ANSWER TO TRIVIA QUESTION IN THE PREVIOUS COLUMN: There have only been three tie games in the World Series in the modern era (starting in 1903) and the New York Giants played in two of them. In 1907 the Cubs and Tigers played a tie game in a series won by Chicago 4-0-1. In 1912 the Red Sox beat the Giants in eight games including the tie while in 1922 the Giants were victorious over the Yankees in five games 4-0-1.
The thing which made the 1969 World Series so interesting, aside from the fact the METS had finally won something, were the players who were key in the clutch. While the Mets played through the regular season with mostly home grown talent, in the World Series it was a handful of cast offs who made the difference.
The regular season Mets won 100 games with mostly players brought up through the system. They may not have been spectacular players but they led the way. Jerry Grote was acquired from Houston and kept the pitching staff in stride all season long from behind the plate. Tommy Agee was picked up from the White Sox (who got him from Cleveland) and he led the club in homers with 26 and batted .271.
Of the 109 homers the club hit, 69 were by guys the team acquired via trade or waivers. Agee led the team in RBI with 76 and as a whole the team batted a lowly .242, good for seventh in the National League. Art Shamsky did hit .300 in a limited role, playing in 100 games.
Donn Clendenon (acquired from Montreal after being left unprotected in the expansion draft by Pittsburgh), Ed Charles the former KC A's third baseman, Al Weis who was an all around utility player with the White Sox, Shamsky who once hit four consecutive home runs with the Reds, J.C. Martin of the White Sox and Don Cardwell who pitched for several teams before joining the Mets.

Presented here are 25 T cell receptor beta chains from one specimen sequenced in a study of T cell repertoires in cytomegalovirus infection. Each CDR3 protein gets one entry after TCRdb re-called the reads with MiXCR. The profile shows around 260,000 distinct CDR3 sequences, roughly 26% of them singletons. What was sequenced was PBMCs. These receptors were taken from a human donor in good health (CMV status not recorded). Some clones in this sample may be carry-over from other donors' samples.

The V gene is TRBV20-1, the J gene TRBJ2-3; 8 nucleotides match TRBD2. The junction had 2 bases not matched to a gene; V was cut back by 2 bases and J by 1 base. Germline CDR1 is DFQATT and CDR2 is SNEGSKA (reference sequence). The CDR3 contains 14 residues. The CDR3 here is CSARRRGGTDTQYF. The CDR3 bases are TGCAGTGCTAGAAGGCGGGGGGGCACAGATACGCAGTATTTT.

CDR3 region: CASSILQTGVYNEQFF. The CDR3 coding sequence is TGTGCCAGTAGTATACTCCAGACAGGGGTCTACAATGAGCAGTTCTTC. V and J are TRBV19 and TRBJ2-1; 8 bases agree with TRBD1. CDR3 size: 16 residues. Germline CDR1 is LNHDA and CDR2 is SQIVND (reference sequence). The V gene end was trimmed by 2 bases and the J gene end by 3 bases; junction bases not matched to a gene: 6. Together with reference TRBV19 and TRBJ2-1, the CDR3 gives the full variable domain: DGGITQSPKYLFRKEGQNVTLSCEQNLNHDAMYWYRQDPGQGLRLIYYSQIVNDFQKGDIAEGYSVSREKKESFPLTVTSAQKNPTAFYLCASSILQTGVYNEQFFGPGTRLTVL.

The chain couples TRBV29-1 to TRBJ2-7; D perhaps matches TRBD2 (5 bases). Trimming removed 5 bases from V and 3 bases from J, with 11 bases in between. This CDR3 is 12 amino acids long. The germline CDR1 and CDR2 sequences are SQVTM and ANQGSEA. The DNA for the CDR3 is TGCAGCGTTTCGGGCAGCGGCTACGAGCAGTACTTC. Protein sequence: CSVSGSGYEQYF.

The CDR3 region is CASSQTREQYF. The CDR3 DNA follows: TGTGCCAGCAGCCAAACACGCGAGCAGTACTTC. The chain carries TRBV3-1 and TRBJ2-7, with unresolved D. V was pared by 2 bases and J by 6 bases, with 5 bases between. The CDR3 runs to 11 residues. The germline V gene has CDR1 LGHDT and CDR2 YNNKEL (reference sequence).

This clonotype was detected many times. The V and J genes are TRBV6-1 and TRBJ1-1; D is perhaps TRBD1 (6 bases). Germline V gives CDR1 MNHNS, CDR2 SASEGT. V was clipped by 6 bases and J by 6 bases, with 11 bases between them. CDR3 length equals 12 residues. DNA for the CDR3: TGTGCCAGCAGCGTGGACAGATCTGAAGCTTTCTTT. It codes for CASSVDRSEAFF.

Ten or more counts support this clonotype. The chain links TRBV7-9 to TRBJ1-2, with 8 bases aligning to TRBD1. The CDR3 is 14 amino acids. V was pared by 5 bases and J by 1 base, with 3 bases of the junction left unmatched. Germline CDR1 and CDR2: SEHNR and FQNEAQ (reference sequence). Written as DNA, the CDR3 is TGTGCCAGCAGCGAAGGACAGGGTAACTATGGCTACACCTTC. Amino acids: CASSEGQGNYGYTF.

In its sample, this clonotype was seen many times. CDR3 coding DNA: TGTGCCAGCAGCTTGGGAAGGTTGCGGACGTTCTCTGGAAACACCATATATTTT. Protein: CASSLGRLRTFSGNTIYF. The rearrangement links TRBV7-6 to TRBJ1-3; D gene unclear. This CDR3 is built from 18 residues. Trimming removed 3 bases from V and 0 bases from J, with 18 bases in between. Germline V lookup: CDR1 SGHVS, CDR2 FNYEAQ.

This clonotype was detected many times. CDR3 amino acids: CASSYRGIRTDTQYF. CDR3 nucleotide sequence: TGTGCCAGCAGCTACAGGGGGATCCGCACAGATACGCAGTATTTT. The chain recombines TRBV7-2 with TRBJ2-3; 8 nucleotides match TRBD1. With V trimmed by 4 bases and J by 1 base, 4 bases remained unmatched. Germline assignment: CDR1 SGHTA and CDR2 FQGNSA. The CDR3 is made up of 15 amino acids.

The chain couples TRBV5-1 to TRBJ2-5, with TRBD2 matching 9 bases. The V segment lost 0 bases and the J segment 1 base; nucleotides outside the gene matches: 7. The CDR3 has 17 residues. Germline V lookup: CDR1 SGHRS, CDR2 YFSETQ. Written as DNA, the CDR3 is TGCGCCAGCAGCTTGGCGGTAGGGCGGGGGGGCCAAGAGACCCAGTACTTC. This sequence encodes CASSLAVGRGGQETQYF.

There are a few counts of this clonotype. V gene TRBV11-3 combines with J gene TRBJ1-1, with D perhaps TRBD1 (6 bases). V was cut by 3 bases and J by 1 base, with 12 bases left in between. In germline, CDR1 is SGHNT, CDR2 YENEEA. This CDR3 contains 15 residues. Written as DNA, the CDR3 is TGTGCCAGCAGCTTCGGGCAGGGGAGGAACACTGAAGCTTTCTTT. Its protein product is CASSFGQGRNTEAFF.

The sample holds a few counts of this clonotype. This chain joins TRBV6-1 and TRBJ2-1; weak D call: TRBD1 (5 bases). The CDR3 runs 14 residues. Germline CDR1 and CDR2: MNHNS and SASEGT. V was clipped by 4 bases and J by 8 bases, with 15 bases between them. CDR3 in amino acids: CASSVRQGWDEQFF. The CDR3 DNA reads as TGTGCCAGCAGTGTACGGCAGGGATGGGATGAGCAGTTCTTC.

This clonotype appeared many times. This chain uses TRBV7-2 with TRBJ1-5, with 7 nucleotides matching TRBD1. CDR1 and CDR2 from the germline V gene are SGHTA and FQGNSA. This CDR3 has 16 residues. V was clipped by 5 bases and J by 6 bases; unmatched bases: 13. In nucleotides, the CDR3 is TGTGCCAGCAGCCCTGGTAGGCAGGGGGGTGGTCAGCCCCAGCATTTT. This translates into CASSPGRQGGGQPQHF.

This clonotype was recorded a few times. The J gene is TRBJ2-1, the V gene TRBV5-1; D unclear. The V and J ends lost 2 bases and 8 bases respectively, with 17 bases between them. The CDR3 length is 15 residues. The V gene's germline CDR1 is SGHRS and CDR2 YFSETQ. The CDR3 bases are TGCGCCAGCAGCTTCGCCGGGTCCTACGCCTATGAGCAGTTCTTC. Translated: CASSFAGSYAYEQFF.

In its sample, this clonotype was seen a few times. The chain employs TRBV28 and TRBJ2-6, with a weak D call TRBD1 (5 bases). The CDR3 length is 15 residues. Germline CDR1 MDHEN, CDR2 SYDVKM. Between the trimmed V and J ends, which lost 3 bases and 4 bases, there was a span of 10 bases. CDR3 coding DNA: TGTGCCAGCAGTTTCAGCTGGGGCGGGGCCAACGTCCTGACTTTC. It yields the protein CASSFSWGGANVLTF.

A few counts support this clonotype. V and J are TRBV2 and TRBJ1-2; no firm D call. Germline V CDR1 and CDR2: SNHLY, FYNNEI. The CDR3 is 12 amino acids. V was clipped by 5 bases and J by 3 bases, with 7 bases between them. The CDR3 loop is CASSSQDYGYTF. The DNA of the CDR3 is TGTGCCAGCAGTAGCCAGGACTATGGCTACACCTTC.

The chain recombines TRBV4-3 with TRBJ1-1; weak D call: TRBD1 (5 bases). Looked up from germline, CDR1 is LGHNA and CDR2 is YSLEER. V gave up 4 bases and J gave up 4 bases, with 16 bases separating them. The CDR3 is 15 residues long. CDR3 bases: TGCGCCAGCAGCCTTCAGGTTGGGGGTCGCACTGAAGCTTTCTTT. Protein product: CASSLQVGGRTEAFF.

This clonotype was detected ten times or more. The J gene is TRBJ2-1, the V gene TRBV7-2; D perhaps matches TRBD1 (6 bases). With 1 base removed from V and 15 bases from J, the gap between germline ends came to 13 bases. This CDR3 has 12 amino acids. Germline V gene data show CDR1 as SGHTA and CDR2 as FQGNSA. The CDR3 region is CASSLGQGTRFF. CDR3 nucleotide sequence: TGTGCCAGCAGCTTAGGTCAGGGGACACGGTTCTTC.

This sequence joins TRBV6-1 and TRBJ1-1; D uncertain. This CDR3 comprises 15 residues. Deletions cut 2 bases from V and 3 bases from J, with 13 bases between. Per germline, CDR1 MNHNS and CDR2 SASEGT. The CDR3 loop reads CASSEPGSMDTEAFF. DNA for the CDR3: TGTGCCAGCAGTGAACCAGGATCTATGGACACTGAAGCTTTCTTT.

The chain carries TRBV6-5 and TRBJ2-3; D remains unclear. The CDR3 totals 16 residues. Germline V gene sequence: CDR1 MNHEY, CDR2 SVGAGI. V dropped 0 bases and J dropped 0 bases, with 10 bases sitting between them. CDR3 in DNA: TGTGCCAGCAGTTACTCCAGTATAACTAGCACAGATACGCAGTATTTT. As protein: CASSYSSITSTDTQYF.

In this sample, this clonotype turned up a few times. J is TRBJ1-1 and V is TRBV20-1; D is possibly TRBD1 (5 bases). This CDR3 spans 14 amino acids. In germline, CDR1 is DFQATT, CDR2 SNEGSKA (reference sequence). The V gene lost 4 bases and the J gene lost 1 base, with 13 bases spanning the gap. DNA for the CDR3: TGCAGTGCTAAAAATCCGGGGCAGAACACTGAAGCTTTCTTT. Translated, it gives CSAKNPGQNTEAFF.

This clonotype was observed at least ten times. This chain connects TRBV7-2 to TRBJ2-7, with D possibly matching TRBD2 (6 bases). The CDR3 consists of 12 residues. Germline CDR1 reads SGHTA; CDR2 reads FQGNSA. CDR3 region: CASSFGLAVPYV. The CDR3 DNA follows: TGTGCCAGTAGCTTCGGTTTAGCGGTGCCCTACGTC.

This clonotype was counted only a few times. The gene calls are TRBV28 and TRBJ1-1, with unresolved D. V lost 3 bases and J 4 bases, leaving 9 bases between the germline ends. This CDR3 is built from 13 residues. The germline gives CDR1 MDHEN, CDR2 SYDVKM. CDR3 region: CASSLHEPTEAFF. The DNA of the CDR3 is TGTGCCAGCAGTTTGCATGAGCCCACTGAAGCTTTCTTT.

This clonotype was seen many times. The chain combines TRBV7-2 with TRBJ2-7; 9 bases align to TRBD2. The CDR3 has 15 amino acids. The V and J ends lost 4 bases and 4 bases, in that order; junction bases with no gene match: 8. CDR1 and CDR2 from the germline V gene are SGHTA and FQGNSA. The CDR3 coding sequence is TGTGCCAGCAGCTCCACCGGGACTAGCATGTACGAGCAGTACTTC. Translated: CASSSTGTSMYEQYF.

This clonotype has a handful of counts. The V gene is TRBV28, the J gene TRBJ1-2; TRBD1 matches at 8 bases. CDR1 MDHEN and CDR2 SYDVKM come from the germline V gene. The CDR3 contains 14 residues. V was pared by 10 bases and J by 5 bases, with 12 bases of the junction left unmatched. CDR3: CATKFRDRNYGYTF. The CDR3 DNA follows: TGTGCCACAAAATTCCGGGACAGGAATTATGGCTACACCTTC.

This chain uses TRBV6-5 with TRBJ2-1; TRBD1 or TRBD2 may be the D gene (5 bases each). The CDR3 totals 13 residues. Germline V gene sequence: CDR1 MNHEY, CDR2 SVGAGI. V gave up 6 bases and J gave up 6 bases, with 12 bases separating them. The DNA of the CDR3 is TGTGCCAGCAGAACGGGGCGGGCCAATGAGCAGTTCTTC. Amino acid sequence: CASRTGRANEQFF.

Of those cast offs who led the Mets to the Series win over the Baltimore Orioles, there is no doubt Weis and Clendenon were the biggest contributors. Weis, a career .219 hitter, stroked .455 with a homer and three RBI on five hits. Clendenon, who once hit 28 homers in Pittsburgh, had five hits while batting .357. But what hits he had, including a double and three home runs while driving in four and scoring four.
While it was a total team effort (who can forget Ron Swoboda's diving catch) with the Mets pitching being superb, there is no denying Donn and Al were to become folklore heroes. Clendenon would close out his career in 1972 with the Cardinals. He hit 159 homers and had a .274 BA lifetime. His biggest problem was his strikeout ratio. Five times he struck out over 100 times (this was huge in the 1960s), twice leading the league.
Weis retired after the 1971 season. His lifetime .219 batting average coupled with only seven homers during the regular season over a 10 year career, wasn't much to write home about. He came to the Mets in the Tommy Agee trade.
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